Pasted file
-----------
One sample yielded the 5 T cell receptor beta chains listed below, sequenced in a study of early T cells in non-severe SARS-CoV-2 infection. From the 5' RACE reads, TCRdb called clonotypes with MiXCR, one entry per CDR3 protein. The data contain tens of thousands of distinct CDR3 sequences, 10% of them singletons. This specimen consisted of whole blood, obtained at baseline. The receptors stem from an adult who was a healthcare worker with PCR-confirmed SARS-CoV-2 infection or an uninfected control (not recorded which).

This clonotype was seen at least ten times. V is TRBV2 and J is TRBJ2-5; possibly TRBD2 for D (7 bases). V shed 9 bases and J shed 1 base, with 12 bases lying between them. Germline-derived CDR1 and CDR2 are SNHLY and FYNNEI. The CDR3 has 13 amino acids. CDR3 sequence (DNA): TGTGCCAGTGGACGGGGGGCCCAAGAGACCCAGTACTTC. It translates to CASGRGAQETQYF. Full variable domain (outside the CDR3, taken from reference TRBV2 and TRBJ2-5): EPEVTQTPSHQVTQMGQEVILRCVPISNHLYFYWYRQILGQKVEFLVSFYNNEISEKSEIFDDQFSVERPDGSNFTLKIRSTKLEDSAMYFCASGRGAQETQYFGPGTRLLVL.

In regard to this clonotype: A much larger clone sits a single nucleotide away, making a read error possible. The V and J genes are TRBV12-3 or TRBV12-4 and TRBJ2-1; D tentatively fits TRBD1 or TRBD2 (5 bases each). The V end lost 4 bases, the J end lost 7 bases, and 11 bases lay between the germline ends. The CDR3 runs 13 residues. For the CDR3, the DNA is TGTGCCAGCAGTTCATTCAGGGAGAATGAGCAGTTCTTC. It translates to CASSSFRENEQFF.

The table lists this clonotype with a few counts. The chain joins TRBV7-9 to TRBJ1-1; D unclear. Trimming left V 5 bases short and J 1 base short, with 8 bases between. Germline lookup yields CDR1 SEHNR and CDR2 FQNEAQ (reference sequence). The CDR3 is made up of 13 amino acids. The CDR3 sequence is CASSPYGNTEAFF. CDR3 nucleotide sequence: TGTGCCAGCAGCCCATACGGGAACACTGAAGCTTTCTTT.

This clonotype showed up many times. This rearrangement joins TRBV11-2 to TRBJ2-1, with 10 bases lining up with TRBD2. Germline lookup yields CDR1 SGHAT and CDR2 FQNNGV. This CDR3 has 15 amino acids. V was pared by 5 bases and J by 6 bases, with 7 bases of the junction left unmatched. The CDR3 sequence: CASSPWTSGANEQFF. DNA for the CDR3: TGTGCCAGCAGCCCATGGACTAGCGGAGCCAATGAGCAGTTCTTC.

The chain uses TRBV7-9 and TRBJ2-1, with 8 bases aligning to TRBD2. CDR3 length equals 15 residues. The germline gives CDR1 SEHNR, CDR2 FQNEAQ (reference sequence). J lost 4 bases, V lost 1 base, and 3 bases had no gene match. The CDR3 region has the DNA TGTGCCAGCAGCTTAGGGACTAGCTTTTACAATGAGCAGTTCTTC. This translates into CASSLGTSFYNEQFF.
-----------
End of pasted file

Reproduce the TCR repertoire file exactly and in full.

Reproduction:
One sample yielded the 5 T cell receptor beta chains listed below, sequenced in a study of early T cells in non-severe SARS-CoV-2 infection. From the 5' RACE reads, TCRdb called clonotypes with MiXCR, one entry per CDR3 protein. The data contain tens of thousands of distinct CDR3 sequences, 10% of them singletons. This specimen consisted of whole blood, obtained at baseline. The receptors stem from an adult who was a healthcare worker with PCR-confirmed SARS-CoV-2 infection or an uninfected control (not recorded which).

This clonotype was seen at least ten times. V is TRBV2 and J is TRBJ2-5; possibly TRBD2 for D (7 bases). V shed 9 bases and J shed 1 base, with 12 bases lying between them. Germline-derived CDR1 and CDR2 are SNHLY and FYNNEI. The CDR3 has 13 amino acids. CDR3 sequence (DNA): TGTGCCAGTGGACGGGGGGCCCAAGAGACCCAGTACTTC. It translates to CASGRGAQETQYF. Full variable domain (outside the CDR3, taken from reference TRBV2 and TRBJ2-5): EPEVTQTPSHQVTQMGQEVILRCVPISNHLYFYWYRQILGQKVEFLVSFYNNEISEKSEIFDDQFSVERPDGSNFTLKIRSTKLEDSAMYFCASGRGAQETQYFGPGTRLLVL.

In regard to this clonotype: A much larger clone sits a single nucleotide away, making a read error possible. The V and J genes are TRBV12-3 or TRBV12-4 and TRBJ2-1; D tentatively fits TRBD1 or TRBD2 (5 bases each). The V end lost 4 bases, the J end lost 7 bases, and 11 bases lay between the germline ends. The CDR3 runs 13 residues. For the CDR3, the DNA is TGTGCCAGCAGTTCATTCAGGGAGAATGAGCAGTTCTTC. It translates to CASSSFRENEQFF.

The table lists this clonotype with a few counts. The chain joins TRBV7-9 to TRBJ1-1; D unclear. Trimming left V 5 bases short and J 1 base short, with 8 bases between. Germline lookup yields CDR1 SEHNR and CDR2 FQNEAQ (reference sequence). The CDR3 is made up of 13 amino acids. The CDR3 sequence is CASSPYGNTEAFF. CDR3 nucleotide sequence: TGTGCCAGCAGCCCATACGGGAACACTGAAGCTTTCTTT.

This clonotype showed up many times. This rearrangement joins TRBV11-2 to TRBJ2-1, with 10 bases lining up with TRBD2. Germline lookup yields CDR1 SGHAT and CDR2 FQNNGV. This CDR3 has 15 amino acids. V was pared by 5 bases and J by 6 bases, with 7 bases of the junction left unmatched. The CDR3 sequence: CASSPWTSGANEQFF. DNA for the CDR3: TGTGCCAGCAGCCCATGGACTAGCGGAGCCAATGAGCAGTTCTTC.

The chain uses TRBV7-9 and TRBJ2-1, with 8 bases aligning to TRBD2. CDR3 length equals 15 residues. The germline gives CDR1 SEHNR, CDR2 FQNEAQ (reference sequence). J lost 4 bases, V lost 1 base, and 3 bases had no gene match. The CDR3 region has the DNA TGTGCCAGCAGCTTAGGGACTAGCTTTTACAATGAGCAGTTCTTC. This translates into CASSLGTSFYNEQFF.